Massacre at Fin Cop Hillfort

FinCop-mapDozens, maybe even hundreds, of women, babies and children were stabbed or strangled, stripped of possessions and tossed into the ditch that encircled the fort. The women and children were flung into the ditch at the bottom of the hillfort after dying of flesh wounds. The men were missing, either killed in battle or taken to one side to be pressed into military service or sold for slaves by their captors. Bones of cattle, sheep, pigs and horses were also found, showing that the fort also sheltered animals.

Then their attackers toppled a 13ft-high limestone wall over their broken bodies, covering the mass grave with a litter of rocks and soil.

The women and children are thought to have been slaughtered during tribal battles in about 440 BC. Experts believe the mass grave represents the first selective Iron Age attack ever found in Britain.

The hillfort consisted of a four metre-wide stone wall behind a rock-cut ditch, built as a defence against lethal weapons. The Fin Cop fort was probably part of a chain of related communities in the Peak District.

“For the people living at Fin Cop the hurriedly constructed fort was evidently intended as a defensive work in response to a very real threat,” said Dr Clive Waddington, the Project Director for Archaeological Research Services. ‘We excavated ten metres but there is 400metres of ditch around the site, and the implication is that could be dozens – if not hundreds – of bodies there’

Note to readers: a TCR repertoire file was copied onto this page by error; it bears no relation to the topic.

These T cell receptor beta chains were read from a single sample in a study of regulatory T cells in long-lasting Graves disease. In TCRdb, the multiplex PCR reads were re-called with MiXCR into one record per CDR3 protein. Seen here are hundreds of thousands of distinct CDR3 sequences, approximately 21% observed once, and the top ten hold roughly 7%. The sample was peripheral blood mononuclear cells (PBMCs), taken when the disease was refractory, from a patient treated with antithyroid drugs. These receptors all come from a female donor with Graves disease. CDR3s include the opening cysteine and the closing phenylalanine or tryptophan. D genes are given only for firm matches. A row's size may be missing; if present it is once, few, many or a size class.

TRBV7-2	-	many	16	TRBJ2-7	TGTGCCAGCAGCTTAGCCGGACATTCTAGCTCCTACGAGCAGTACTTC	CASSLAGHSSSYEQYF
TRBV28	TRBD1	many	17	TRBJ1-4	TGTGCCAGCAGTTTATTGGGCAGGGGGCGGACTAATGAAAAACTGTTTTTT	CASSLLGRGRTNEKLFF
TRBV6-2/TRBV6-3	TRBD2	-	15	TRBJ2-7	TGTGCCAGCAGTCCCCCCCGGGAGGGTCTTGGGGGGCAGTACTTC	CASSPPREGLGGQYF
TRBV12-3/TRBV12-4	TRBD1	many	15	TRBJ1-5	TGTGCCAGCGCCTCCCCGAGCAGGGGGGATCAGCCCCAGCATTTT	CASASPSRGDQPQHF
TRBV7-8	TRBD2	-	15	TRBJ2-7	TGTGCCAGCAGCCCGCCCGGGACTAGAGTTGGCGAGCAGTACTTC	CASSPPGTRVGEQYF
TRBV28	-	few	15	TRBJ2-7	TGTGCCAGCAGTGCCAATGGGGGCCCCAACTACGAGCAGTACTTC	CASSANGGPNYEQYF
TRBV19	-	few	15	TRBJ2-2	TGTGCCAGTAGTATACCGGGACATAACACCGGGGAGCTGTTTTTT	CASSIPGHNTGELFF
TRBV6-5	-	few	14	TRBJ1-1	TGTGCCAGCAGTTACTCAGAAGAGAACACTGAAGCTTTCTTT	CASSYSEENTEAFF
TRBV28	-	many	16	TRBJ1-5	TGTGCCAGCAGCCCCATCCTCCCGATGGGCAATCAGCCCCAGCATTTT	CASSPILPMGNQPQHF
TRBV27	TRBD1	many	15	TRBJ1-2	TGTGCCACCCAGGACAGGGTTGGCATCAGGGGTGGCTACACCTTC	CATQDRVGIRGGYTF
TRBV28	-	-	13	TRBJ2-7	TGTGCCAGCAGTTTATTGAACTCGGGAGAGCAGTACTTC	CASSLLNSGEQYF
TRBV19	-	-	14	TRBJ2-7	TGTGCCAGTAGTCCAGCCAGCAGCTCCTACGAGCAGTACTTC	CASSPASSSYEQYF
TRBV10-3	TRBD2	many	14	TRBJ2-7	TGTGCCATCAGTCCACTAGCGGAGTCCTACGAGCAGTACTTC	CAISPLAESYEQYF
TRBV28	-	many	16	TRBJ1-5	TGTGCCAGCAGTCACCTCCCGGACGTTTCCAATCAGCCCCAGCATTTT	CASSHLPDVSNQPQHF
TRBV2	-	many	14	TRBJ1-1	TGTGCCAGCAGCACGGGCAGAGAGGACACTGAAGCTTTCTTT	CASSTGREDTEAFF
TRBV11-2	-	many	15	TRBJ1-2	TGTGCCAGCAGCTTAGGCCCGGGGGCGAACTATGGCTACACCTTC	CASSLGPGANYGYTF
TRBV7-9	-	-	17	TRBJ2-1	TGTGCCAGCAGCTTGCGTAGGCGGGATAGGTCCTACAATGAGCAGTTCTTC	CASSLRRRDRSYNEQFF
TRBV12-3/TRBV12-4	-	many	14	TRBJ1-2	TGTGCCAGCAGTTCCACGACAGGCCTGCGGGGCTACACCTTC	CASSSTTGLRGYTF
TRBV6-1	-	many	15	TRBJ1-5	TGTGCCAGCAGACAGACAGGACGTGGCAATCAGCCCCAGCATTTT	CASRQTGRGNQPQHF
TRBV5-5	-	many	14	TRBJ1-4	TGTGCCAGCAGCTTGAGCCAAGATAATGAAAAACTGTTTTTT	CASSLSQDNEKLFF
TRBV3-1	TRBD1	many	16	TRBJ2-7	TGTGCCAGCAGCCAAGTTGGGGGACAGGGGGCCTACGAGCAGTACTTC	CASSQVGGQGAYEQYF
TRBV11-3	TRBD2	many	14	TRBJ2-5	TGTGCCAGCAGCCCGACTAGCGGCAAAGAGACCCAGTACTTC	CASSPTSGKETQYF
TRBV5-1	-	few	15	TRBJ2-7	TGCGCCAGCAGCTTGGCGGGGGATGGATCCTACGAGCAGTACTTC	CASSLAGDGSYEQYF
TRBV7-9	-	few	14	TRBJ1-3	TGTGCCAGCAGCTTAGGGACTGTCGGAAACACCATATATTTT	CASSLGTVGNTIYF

“The ditches and fort were never finished. They had started to make a second wall but that wasn’t completed. You can tell that it was a hasty thing – they were trying to rapidly build it and it was not done on time.”

The lack of any skeletons at other hill forts may be due to geology. Bones decay slowly at Fin Cop because the soil is alkaline.

The project to investigate Fin Cop has been funded by the Heritage Lottery Fund, the Peak District National Park Authority and English Heritage.

Hundreds of volunteers and schoolchildren have taken part in the excavations since 2009, and the campaign won the Best Community Project at the British Archaeology Awards in 2010.

Sources and more:
Massacre at the hillfort: Mass grave that is challenging our beliefs about Iron Age Britain
Skeletons of women and children massacred in Iron Age battles found at Fin Cop in Derbyshire
Derbyshire Iron Age bones were of pregnant woman